Conversations between Performance Managers and employees, about how to align their strenghts and ambitions to long term deployment. Consider to start with specific group with a specific challenge.
A short evaluation (4 questions) by a project (or performance) manager which indicates how employee performed on the project (or a period).
Alexander van Noort opened his presentation by saying: “Human capital focus in the companies is still not taken seriously, there is rarely human capital manager or HR manager on the board of directors or the top management.”
Continuing his presentation he mentioned football coaches and teams, explaining the difference between a team player and ego driven one, on which he said: “If the team leader has a big ego it certainly doesn’t functions, especially nowadays with the new generation.”
Talent Acquisition: Enter the Cognitive Recruiter
Technology, like Linkedln, Glassdoore and crowdsourced sites like OnForce, are enabling new ways of identifying new talent. Candidates are finding the employer, making the “pull” of employment branding increasingly important. Compames are actively marketing employee experience as a brand differentiator.
Al, RPA, and Chat-bots are becoming widely used to improve candidate sourcing and fit by combining pre-existing soaal data and Informatton and applying advanced cognitive capabilities.
Recruiting is becoming skills-based as opposed to experience-based; clients need to know what makes candidates successful and screen for capabilities to find overlooked talent. Talent acqusition sourcing should be connected across HR, business, procurement, IT and other functions. Move beyond silos toward coordinated talent sourcing channels.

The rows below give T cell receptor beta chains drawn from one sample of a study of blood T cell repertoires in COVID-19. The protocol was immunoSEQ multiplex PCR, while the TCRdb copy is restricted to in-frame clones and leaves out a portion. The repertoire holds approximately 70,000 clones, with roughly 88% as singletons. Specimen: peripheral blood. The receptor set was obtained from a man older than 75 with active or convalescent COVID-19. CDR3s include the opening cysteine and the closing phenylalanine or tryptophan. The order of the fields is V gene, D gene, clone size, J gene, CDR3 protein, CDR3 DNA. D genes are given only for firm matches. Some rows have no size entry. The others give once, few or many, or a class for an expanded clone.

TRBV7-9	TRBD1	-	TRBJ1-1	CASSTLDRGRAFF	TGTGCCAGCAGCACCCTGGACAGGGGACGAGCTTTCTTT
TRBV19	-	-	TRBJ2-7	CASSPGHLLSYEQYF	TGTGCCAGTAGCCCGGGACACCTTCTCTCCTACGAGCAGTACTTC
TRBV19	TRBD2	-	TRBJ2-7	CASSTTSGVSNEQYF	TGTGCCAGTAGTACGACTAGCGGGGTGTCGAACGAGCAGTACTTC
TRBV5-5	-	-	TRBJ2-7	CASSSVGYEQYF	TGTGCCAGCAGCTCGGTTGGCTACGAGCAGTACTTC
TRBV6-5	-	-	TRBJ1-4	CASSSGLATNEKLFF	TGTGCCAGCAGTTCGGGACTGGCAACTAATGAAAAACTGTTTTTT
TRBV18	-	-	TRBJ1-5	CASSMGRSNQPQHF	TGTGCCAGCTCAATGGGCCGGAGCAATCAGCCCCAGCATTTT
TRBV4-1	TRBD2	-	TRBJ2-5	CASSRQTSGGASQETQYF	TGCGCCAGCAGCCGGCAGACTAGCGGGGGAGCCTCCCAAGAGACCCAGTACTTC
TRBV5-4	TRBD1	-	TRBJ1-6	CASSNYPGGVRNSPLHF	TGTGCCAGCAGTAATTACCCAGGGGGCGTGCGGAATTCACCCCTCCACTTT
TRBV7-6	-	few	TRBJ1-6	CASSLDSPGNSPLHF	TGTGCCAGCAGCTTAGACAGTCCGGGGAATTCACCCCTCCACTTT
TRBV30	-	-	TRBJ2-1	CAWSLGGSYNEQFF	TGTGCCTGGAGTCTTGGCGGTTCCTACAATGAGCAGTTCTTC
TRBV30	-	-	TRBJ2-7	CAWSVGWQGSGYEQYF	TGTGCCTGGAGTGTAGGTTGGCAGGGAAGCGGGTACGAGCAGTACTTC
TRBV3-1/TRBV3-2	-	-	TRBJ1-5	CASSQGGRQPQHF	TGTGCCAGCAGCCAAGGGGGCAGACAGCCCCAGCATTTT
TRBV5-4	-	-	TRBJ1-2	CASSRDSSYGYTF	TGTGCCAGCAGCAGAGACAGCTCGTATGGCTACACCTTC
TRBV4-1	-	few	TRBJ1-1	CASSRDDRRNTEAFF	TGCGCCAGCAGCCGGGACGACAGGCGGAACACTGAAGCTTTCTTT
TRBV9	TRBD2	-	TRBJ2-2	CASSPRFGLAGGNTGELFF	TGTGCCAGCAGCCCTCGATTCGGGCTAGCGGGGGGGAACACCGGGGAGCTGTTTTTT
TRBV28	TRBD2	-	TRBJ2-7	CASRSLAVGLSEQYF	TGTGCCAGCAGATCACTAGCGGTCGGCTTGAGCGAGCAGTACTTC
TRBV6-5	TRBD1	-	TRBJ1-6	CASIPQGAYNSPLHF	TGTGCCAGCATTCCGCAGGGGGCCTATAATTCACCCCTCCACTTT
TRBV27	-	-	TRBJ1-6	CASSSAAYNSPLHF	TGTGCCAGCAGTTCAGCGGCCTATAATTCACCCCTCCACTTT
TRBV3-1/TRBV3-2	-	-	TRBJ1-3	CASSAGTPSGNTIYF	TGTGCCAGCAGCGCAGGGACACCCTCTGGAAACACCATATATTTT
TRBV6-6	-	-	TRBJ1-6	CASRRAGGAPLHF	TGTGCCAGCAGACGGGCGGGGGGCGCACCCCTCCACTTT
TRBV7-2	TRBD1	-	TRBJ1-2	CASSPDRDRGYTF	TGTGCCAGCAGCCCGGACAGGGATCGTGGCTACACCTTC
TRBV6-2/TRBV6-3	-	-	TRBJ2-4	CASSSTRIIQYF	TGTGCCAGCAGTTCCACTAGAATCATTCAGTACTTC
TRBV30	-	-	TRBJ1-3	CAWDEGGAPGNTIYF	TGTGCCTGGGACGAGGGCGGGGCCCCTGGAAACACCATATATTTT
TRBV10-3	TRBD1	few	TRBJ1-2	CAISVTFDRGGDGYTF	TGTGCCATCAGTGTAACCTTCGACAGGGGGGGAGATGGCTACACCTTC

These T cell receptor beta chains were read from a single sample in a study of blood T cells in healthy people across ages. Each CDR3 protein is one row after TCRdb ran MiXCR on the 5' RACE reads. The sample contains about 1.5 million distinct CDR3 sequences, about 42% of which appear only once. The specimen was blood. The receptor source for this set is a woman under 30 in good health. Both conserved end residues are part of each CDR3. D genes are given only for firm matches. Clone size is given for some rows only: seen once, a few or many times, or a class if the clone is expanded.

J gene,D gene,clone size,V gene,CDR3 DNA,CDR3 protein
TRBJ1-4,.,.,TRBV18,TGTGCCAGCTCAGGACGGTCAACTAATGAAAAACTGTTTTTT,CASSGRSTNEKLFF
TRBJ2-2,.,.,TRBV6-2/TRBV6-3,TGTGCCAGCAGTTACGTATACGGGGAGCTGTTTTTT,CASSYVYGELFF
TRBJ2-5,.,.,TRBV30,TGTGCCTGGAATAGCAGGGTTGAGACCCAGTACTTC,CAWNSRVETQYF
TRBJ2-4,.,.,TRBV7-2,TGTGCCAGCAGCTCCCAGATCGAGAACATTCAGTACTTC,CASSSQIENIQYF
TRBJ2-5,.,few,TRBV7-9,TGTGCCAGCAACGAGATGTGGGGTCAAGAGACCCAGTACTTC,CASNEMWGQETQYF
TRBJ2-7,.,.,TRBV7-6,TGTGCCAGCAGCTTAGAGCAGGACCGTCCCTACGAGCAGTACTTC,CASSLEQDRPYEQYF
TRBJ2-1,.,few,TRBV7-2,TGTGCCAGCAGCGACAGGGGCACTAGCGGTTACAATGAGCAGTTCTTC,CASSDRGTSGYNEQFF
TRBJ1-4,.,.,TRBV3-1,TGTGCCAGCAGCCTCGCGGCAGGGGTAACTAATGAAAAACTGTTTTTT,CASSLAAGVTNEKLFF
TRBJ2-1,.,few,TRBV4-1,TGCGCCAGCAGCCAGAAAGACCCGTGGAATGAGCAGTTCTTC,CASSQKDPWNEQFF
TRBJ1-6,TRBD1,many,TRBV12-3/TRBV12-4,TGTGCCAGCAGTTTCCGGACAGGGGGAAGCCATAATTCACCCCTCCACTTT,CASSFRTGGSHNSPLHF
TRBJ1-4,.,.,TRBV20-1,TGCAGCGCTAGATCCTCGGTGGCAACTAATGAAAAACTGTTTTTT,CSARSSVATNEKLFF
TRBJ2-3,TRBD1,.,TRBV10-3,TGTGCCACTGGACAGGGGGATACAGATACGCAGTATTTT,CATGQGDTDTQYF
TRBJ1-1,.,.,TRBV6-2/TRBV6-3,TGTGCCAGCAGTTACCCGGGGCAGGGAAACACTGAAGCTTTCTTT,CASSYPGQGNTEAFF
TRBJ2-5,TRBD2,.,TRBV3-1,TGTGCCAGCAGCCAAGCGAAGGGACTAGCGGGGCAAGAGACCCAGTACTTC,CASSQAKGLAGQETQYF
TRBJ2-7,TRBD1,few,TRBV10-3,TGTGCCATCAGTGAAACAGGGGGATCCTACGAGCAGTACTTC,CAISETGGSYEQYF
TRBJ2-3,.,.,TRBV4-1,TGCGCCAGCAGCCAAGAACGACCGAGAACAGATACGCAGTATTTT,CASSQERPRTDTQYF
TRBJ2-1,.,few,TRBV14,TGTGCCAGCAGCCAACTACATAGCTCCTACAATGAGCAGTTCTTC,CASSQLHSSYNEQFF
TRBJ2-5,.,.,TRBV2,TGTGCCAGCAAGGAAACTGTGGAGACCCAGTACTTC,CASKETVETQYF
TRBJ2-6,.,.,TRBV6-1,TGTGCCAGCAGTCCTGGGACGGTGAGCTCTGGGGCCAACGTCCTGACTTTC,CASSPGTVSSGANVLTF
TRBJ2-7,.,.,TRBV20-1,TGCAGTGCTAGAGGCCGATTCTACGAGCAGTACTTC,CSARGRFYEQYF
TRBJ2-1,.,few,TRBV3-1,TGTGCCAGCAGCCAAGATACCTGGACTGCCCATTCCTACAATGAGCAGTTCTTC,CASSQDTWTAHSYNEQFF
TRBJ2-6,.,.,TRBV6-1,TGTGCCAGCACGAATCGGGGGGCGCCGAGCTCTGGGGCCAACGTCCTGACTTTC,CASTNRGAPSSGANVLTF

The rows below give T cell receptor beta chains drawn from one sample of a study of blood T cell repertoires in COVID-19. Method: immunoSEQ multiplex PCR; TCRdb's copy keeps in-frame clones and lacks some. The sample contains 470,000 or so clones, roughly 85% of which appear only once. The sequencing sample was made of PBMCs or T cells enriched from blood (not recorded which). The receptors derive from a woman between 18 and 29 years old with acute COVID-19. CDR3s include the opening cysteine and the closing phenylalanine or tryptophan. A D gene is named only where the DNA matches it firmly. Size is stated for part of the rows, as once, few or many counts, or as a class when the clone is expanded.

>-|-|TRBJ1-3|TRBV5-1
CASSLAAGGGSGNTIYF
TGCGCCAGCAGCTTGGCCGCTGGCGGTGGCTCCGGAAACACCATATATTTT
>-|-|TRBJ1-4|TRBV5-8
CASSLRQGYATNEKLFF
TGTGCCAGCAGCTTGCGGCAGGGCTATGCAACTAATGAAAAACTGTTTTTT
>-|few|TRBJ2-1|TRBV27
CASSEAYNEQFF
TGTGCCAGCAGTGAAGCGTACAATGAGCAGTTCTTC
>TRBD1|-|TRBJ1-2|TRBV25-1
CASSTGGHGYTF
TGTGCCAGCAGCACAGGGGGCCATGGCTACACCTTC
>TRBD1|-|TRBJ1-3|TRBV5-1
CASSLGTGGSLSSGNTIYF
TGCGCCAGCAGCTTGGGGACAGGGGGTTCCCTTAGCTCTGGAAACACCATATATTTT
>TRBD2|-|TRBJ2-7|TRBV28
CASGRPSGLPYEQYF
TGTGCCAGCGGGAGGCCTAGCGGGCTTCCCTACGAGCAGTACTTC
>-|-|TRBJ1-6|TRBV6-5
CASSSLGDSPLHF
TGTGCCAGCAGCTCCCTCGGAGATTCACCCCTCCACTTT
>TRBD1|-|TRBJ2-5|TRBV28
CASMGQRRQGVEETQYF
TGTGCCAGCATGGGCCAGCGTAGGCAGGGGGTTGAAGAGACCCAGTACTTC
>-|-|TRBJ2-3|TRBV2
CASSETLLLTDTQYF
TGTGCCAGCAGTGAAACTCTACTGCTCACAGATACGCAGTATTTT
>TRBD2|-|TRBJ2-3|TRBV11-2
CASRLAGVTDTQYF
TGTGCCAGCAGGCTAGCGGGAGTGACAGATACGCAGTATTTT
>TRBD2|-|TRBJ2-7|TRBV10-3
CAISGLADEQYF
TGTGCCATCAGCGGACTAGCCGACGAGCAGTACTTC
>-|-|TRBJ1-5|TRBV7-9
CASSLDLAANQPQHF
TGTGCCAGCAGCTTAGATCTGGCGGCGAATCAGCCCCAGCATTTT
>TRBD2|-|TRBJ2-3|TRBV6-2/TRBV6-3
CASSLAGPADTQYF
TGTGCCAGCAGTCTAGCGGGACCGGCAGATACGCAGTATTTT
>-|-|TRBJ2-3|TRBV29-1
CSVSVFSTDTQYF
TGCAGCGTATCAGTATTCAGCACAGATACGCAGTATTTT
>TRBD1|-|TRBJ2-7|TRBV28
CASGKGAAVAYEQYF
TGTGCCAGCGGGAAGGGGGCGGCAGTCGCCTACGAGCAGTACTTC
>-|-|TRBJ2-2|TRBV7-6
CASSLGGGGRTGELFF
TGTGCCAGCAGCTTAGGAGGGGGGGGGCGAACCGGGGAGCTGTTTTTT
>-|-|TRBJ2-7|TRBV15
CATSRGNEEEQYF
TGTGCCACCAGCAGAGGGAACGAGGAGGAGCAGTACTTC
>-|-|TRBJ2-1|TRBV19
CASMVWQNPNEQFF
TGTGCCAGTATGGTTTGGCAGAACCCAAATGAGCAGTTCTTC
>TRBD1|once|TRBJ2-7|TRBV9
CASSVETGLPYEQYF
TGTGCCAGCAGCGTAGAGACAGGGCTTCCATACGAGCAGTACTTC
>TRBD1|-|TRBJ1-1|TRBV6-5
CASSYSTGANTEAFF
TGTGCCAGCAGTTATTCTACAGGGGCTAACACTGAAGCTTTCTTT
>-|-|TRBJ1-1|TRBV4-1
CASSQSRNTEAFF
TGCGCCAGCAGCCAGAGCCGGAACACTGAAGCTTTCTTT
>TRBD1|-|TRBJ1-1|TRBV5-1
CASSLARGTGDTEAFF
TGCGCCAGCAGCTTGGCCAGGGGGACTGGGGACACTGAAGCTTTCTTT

Adrian Cretoiu marked his role in the session by saying: “In the new world of O&G business, you have to be more agile and spend more time with the people, understand what they need and help them get it.”
Organization of the future: Arriving now
In order for organization to become ‘Organization of the future’ it needs to:
· Redesign organizations for speed, agility and adaptability in order to fuel collaboration and knowledge-sharing and create a competitive advantage focused on customer impact.
· Replace traditional hierarchies with a flexible, team-based model where responsibilities are clearly defined, but roles and job titles change regularly.
· Organize and utilize resources based off skills, not job level, quickly deploying teams depending on the issue that needs to be addressed.
· Enable the ‘organization of the future’ through evolved tools that include the latest digital offerings and capabilities such as a high degree of network intelligence spanning the company, the industry and the customer market.
Becoming an ‘organization of the future’ will be key to attracting the ‘workforce of the future’ where work is playbook-based rather than process-based.
Sjoerd Meijer explained the importance of flexibility: “We demand a lot of flexibility for our employees, not a nine to five mentality but the task driven one.”
After the presentation, the session continued as a workshop, which was well received by the audience. Visitors were organized in four groups and handed three topics on which they needed to give their opinion and solution.
The first topic, How to get rid of the EGO, was delivered by Alexander van Noort. The second one, How do we retain talent and get people excited about O&G industry, was delivered by Adrian Cretoiu and the third one, How can we provide flexibility and at the same time get the best out of a team, was delivered by Sjoerd Meijer.
After 30 minute consultations, the groups presented their solutions and showed the power of the team-work for which speakers were full of praise.